Did you notice that she was also described as persecuting God’s true church? She was “drunken with the blood of the saints, and with the blood of the martyrs of Jesus.” We will cover this more fully when we study the book of Revelation. But I wanted us to notice the parallel between ancient Babylon and symbolic Babylon. Both are described as warring against the truth and against God’s people. We will find many more parallels between both ancient and symbolic Babylon, but I wanted to bring this to our attention early, that we might be looking for these parallels.
There is something else we want to definitely consider, namely, the contrast between Babylon, the enemy of God’s people, and God’s faithful servants, as depicted in the lives of Daniel and his three Hebrew friends.
What else can we quickly learn about this symbolic end-time Babylon?
“And he cried mightily with a strong voice, saying, Babylon the great is fallen, is fallen, and is become the habitation of devils, and the hold of every foul spirit, and a cage of every unclean and hateful bird. For all nations have drunk of the wine of the wrath of her fornication, and the kings of the earth have committed fornication with her, and the merchants of the earth are waxed rich through the abundance of her delicacies. And I heard another voice from heaven, saying, Come out of her, my people, that ye be not partakers of her sins, and that ye receive not of her plagues. For her sins have reached unto heaven, and God hath remembered her iniquities.” Revelation 18:2-5
A “strong voice” is not synonymous with a “loud voice.” A “loud voice” is for everyone to hear the message of truth. A “strong voice” is the voice of urgency. It is calling people to make an immediate decision.
Some of God’s people are in symbolic Babylon, for God says, “Come out of her, my people, that ye be not partakers of her sins, and that ye receive of her plagues.” Apparently, symbolic Babylon is going to do something very satanic in the end of time. She has been sinning all along, but in the end, “her sins have reached unto heaven.”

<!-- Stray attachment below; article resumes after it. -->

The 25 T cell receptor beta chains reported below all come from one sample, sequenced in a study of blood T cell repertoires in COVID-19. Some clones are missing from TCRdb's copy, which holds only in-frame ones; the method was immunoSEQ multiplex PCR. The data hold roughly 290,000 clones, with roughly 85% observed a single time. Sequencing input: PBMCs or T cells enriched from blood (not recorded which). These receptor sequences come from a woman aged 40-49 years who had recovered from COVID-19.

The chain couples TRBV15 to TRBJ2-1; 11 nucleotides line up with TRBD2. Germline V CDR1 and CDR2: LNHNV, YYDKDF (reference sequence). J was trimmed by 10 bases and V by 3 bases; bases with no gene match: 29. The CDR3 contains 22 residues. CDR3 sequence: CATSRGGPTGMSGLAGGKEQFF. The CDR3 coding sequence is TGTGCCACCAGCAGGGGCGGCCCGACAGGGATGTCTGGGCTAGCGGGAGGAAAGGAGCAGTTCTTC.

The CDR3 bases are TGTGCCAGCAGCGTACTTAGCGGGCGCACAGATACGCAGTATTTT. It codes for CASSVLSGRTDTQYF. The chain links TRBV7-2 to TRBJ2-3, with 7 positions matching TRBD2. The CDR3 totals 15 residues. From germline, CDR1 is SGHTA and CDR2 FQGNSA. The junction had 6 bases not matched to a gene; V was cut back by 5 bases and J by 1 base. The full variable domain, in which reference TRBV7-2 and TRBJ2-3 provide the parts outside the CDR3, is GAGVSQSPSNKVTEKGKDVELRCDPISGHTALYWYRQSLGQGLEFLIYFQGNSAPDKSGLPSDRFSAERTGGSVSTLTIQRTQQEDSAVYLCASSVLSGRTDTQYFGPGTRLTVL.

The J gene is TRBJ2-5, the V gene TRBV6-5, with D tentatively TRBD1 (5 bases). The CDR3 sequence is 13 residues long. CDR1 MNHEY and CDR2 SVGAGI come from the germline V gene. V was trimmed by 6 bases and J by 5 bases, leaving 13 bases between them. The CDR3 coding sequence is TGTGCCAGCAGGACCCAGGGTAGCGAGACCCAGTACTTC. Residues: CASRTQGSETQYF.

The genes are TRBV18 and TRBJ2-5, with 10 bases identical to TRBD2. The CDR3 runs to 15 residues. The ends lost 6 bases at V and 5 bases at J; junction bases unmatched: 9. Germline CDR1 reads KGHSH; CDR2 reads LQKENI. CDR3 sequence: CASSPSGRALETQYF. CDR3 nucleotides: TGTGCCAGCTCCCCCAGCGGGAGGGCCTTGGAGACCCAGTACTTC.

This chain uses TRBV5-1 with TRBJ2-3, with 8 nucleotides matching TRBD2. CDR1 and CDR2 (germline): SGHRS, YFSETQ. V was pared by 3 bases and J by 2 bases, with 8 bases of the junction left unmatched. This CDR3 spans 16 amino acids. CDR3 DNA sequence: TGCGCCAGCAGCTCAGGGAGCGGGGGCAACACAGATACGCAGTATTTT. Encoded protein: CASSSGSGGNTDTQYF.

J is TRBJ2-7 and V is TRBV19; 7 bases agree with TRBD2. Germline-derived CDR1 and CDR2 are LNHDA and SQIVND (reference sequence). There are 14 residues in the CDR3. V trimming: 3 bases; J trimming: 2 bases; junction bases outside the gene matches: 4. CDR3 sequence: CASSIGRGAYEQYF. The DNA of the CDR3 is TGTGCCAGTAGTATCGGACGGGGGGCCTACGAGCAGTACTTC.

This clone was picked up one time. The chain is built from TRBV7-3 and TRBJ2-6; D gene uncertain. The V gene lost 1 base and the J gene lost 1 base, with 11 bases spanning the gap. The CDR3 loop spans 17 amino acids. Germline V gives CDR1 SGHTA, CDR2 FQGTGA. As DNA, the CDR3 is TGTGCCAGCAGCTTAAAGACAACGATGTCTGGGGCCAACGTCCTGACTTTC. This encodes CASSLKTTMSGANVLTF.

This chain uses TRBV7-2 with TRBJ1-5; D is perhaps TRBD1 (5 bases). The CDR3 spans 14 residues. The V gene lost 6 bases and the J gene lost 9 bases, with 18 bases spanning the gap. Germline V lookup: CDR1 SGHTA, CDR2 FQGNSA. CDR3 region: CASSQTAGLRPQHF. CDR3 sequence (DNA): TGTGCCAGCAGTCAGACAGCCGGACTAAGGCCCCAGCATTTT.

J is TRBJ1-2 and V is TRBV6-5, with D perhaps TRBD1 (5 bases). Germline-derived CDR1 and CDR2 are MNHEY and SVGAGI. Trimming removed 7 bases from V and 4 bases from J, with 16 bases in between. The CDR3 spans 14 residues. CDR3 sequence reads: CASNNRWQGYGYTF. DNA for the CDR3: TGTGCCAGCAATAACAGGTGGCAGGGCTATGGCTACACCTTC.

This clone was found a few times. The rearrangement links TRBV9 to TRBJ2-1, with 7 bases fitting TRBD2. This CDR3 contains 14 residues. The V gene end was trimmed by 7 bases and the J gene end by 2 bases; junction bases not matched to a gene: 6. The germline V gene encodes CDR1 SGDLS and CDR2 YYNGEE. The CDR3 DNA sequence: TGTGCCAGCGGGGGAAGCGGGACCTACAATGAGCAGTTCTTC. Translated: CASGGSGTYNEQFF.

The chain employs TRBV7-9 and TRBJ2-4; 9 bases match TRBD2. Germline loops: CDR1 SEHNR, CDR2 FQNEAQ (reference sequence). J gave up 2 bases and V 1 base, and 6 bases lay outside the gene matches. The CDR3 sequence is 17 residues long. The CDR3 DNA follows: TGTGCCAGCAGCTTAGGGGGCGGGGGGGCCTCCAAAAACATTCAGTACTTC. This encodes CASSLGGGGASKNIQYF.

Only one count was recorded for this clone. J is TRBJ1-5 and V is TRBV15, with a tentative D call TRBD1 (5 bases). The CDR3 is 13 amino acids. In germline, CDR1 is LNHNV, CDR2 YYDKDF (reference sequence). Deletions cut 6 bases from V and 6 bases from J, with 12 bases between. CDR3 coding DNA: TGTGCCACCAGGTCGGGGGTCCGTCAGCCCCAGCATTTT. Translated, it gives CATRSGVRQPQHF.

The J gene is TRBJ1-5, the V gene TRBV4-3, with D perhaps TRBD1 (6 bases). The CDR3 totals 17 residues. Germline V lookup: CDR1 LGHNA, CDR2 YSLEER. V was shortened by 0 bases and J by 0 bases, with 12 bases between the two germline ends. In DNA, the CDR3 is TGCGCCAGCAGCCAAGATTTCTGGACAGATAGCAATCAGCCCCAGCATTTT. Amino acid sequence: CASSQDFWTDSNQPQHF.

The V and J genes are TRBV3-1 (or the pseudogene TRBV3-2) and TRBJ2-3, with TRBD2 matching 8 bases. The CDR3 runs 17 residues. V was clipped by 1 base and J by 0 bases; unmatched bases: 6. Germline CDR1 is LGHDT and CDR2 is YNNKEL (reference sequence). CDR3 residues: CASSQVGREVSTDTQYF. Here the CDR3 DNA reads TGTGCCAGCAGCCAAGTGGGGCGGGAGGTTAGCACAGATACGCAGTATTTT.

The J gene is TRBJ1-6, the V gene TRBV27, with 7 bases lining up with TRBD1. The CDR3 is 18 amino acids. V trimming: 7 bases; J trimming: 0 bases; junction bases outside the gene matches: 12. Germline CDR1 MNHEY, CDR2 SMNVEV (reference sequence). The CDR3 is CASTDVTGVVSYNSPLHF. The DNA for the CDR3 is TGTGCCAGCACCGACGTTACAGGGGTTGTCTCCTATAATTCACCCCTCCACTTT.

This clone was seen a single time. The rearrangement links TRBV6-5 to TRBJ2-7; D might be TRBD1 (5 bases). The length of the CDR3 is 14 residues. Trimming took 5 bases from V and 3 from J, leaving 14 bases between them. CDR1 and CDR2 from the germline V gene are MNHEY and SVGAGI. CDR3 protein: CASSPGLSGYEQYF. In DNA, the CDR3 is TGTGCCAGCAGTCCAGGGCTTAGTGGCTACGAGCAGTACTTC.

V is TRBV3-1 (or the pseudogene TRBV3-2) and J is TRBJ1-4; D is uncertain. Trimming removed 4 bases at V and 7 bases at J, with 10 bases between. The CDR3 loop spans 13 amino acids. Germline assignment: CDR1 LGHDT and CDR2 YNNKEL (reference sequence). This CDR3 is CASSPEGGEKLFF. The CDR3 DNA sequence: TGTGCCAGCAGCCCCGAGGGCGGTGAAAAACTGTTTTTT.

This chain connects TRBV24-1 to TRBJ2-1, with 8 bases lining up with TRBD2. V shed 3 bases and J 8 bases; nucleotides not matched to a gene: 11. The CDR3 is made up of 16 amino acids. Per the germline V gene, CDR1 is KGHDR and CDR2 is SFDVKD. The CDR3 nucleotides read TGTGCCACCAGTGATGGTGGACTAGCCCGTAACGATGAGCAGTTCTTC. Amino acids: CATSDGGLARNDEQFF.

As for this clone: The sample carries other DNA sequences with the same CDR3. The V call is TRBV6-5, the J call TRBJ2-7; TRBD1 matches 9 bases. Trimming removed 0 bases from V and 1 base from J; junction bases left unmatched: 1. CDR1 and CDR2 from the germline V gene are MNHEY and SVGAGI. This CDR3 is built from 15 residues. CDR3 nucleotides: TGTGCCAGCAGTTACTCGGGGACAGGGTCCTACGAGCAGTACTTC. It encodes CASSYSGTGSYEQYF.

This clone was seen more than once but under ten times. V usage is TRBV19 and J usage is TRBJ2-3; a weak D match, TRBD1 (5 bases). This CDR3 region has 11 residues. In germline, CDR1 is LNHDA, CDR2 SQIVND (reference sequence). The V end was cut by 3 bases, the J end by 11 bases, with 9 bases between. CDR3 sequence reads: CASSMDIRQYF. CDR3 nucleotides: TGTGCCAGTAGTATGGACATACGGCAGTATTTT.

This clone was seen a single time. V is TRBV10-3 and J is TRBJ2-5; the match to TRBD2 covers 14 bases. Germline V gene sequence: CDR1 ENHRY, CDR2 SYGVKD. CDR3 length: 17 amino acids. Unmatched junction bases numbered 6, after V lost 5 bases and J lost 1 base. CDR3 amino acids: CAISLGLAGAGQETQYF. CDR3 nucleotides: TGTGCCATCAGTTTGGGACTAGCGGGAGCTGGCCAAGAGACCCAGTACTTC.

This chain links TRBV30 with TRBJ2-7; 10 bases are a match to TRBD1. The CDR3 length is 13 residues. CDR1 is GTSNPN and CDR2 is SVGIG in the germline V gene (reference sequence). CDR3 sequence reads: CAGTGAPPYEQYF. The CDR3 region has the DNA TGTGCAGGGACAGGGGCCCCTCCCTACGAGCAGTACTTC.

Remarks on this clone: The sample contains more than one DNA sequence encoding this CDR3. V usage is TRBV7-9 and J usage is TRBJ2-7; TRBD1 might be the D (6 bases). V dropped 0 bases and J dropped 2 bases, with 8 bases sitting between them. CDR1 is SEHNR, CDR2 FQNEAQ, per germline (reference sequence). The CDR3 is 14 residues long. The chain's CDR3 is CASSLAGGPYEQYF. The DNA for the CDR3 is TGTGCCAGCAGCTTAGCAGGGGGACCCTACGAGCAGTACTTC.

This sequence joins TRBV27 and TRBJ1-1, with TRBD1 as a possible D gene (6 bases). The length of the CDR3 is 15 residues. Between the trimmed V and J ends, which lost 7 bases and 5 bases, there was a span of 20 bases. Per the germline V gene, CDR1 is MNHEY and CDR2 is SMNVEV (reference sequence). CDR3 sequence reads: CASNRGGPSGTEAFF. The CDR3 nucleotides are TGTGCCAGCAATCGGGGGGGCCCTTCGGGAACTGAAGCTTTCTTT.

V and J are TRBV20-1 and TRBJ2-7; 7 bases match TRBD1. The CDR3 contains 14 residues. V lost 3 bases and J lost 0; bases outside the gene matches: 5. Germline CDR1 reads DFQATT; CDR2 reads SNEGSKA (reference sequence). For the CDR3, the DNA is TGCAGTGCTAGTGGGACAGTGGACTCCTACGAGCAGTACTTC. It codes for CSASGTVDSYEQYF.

By staying in symbolic Babylon, you become a partaker of her sins. As such, you will receive of “her plagues.” This is why the “strong voice” says, “Come out.” Obviously, we will need to do some very serious prayer and study when we come to these prophecies. But for now, I simply wanted to establish that in the time of Daniel there was ancient Babylon, and in our time, there is symbolic Babylon—the enemy of God’s people.
What do we know about the Babylonian assaults against Jerusalem?
During these assaults, many atrocities were committed. The prophet Ezekiel reported that people had their noses and ears cut off, while others were raped and died by the sword. See Ezekiel 23:25, 26. The prophet Jeremiah also reported that the faces of the elders were disfigured. See Lamentations 5:10–12. The prophet Isaiah reported that many of the sons of Israel were castrated and made eunuchs in the palace of the king of Babylon. See Isaiah 39:7.
After having witnessed and experienced these terrible atrocities at the hands of the Babylonians, many of the sons of Israel were taken captive and tied neck-to-neck and forced to walk a six-month journey to Babylon. See Isaiah 52:2.
The Hebrew people remained captive in Babylon for seventy years as predicted by Jeremiah the prophet. See 2 Chronicles 36:21. During these seventy years, the Hebrew people were to learn patience and dependence upon God before they returned to Jerusalem.
Verse 2: The Temple Vessels Taken